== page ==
Original Seroxat (Paxil) Study 329 Authors’ Belligerent And Glib Response To Damning Seroxat Child Suicide Study In The BMJ


http://www.bmj.com/content/351/bmj.h4320/rr-27

Paroxetine treatment in youth does not appear to significantly differ from other SSRIs in the risk of suicidal ideation or attempts and whether SSRIs increase or decrease completed suicide remains an open question

In the abstract we stated “Conclusions: Paroxetine is generally well tolerated and effective for major depression in adolescents.” In this sample and with the state of knowledge at the time, it was justified and appropriate.

Sincerely,

Martin B. Keller, M.D.
Boris Birmaher, M.D.
Gabrielle A. Carlson, MD
Gregory N. Clarke, Ph.D.
Graham J. Emslie, M.D.
Harold Koplewicz, M.D.
Stan Kutcher, M.D.
Neal Ryan, M.D.
William H. Sack, M.D.
Michael Strober, Ph.D.

Regular readers of this blog would be very much aware of the recent RIAT re-analysis of GSK’s Seroxat (Paxil) study 329 published in the BMJ last year. This study was damning not just for GSK and for Seroxat, but it was also damning because it showed up the original authors as little more than charlatans. The original ‘authors’ were not so much ‘authors’ in the traditional sense of the word, because they basically just sold their names to the study- most of it was written by a PR pharma ghost writer  (Sally Laden)- hired by GSK.

However, because the ‘authors’ were big names in medicine and psychiatry at the time, GSK’s marketing department used them so that they could push Seroxat (Paxil) to under 18’s. Seroxat should never ever have been prescribed to kids (and in my opinion Seroxat is just as dangerous in the adult population). Many kids died from Seroxat induced suicide, some self harmed from it, some committed acts of violence against themselves and others,  and many were severely damaged (and this happened to adults too).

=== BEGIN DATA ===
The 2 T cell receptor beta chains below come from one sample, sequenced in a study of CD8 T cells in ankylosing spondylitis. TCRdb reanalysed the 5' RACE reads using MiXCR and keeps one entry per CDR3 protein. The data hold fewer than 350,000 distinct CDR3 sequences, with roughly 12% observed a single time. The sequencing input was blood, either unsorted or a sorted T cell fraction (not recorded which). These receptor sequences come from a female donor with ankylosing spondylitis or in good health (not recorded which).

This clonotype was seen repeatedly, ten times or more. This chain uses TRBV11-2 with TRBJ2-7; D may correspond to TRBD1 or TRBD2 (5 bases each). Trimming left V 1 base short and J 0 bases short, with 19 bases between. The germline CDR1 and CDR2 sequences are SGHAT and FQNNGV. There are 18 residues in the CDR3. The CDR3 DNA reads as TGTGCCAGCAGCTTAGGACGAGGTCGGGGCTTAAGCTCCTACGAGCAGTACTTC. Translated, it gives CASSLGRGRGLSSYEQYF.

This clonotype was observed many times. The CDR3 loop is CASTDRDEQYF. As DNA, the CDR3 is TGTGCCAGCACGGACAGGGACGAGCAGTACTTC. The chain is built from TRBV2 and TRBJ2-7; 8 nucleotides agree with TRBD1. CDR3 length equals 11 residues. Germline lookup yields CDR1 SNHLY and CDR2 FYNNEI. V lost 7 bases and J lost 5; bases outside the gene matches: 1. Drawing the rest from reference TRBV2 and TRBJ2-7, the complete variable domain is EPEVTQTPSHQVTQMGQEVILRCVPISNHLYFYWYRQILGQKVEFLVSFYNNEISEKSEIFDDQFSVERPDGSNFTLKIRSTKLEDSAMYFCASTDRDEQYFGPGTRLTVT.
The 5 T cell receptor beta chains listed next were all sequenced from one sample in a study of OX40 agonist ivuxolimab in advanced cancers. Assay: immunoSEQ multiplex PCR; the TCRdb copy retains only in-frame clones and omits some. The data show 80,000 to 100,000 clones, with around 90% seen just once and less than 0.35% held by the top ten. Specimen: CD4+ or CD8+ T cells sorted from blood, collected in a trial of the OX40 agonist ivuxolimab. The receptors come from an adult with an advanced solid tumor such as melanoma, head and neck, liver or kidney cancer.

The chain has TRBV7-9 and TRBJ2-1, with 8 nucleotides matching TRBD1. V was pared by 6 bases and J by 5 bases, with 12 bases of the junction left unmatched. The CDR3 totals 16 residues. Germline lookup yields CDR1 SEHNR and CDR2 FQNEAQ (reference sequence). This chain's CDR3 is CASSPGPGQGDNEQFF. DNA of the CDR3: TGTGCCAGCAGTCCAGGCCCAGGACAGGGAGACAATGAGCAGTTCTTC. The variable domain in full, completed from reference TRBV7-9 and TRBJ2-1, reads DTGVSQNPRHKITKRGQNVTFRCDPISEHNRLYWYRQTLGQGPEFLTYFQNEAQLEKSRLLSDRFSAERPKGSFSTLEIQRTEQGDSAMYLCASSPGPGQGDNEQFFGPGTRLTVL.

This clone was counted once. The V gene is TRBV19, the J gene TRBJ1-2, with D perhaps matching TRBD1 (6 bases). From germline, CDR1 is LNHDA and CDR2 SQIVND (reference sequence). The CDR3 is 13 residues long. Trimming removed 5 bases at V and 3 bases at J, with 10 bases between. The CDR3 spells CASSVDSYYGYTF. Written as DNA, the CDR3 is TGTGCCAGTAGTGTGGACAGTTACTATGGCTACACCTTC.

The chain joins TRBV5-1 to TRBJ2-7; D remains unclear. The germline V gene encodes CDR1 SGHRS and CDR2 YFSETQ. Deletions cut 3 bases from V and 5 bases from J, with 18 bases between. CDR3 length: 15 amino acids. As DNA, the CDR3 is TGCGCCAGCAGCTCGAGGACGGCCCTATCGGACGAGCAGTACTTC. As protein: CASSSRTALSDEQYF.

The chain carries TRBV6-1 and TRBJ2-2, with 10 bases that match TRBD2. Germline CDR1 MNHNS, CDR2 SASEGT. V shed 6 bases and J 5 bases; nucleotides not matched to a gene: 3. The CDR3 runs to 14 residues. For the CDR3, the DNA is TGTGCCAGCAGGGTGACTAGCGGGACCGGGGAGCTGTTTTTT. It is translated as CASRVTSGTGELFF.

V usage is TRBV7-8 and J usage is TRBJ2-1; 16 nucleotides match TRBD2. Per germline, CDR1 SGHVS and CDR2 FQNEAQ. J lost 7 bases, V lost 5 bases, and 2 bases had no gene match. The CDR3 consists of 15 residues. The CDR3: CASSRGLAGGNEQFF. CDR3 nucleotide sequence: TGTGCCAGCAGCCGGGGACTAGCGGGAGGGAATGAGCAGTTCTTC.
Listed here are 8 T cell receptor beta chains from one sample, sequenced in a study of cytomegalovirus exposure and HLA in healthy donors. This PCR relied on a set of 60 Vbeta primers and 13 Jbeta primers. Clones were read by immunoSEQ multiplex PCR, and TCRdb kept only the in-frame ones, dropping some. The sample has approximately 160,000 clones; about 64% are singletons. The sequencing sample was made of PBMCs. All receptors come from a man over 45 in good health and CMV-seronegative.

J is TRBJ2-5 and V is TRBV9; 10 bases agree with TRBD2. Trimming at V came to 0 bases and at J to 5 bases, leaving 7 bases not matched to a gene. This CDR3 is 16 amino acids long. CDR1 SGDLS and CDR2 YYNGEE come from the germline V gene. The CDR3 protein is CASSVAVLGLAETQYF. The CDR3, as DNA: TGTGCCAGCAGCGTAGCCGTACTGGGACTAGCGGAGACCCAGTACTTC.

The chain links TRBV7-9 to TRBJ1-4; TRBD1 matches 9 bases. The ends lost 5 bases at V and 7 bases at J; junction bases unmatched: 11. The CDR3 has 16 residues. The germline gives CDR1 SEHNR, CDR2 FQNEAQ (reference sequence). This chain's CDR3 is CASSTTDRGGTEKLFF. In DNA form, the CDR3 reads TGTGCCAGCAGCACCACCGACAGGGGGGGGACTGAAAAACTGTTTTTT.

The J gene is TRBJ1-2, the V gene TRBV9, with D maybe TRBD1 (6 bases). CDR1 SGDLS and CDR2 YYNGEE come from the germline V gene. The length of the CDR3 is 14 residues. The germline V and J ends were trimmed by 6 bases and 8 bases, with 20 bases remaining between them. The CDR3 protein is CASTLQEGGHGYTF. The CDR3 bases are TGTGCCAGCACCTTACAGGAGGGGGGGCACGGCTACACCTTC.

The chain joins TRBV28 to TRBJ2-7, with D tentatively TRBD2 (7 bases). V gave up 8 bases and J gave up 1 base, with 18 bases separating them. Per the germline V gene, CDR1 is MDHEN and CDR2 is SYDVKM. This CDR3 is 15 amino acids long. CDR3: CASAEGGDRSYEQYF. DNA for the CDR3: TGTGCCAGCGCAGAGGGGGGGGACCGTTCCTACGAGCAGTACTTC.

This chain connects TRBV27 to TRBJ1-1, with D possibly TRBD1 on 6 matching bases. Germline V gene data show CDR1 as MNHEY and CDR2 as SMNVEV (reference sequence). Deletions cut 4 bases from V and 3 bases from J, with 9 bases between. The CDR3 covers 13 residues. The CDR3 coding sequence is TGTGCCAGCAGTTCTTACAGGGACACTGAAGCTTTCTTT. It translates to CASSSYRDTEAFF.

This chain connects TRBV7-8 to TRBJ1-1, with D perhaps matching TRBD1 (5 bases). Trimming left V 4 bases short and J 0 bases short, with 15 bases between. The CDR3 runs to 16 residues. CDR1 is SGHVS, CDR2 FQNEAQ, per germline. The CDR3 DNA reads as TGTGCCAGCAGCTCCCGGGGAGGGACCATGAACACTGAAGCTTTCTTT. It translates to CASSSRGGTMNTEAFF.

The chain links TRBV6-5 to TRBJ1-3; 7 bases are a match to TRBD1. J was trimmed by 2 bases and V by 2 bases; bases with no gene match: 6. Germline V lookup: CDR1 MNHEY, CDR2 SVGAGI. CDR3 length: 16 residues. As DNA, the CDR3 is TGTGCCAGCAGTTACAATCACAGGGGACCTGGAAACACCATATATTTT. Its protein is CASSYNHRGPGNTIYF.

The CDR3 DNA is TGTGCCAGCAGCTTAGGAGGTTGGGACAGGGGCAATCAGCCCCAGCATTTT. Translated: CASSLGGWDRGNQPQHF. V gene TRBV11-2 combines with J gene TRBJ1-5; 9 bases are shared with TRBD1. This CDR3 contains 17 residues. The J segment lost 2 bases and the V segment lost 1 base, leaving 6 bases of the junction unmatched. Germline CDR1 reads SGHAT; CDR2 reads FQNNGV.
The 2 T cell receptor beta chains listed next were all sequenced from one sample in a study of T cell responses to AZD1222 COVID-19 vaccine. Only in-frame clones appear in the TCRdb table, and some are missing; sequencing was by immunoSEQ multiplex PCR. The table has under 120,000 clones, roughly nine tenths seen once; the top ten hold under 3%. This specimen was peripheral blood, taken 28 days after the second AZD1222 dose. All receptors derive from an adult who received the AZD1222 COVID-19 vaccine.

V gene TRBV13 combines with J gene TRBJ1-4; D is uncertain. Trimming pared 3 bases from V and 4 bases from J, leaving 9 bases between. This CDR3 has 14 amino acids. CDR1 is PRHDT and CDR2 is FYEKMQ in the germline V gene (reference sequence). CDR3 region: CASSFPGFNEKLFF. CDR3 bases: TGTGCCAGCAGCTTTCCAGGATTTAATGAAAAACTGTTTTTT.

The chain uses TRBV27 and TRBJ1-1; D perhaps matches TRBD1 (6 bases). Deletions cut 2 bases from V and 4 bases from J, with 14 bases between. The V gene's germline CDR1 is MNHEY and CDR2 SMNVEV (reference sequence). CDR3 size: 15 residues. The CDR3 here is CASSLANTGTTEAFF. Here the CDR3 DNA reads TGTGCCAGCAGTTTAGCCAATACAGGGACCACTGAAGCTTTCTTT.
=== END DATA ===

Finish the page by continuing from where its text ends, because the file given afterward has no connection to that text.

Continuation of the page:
So you would think, considering the immense harm that this study has done, and considering the agony that Seroxat has caused many tens of thousands of people globally (adults and children)- that the original authors would be ashamed that their names were used in this manner wouldn’t you?  You’d think that they would be utterly appalled to learn that kids died from Seroxat, and you’d think that they would attempt to retract this study from the academic record, and you’d think that- they would be deeply sorry that they were so easily led by a greedy, sociopathic drug company, wouldn’t you? You’d think they’d care..

But, no..

The authors aren’t really concerned about any of this at all…

It seems, judging by their glib, belligerent and arrogant response- in the BMJ- that the study authors really couldn’t give a damn at all..

Why are we surprised?

They did, after all, lend their names to the original fraudulent study.. so why wouldn’t they lend their names to a rebuttal?

But now, in defending the indefensible it seems the only traits I can see remaining in the ‘characters’ of these ‘key opinion leaders’, are ones that resemble stone cold sociopaths.

I find it extremely disturbing how these academics seem to be more concerned with smearing the RIAT authors reputations, playing word games, and muddying the waters with other nonsense, than the stark fact that- a corrupted study they lent their names to- ended up being used to drug kids (literally) to death…

We’re talking about a drug which makes kids kill themselves…isn’t that f*cked up?

I was 21 when I was prescribed Seroxat, and it was a horrible experience..

It was horrendous…  I can’t imagine what it would be like for a child..

You can’t defend the indefensible…

Only psychopaths, serial killers and sociopaths would attempt to do that…Study 329 was a disgusting example of ‘doctors’ and psychiatrists selling their reputations to amoral drug companies, there is no defending it..

It was abhorrent..


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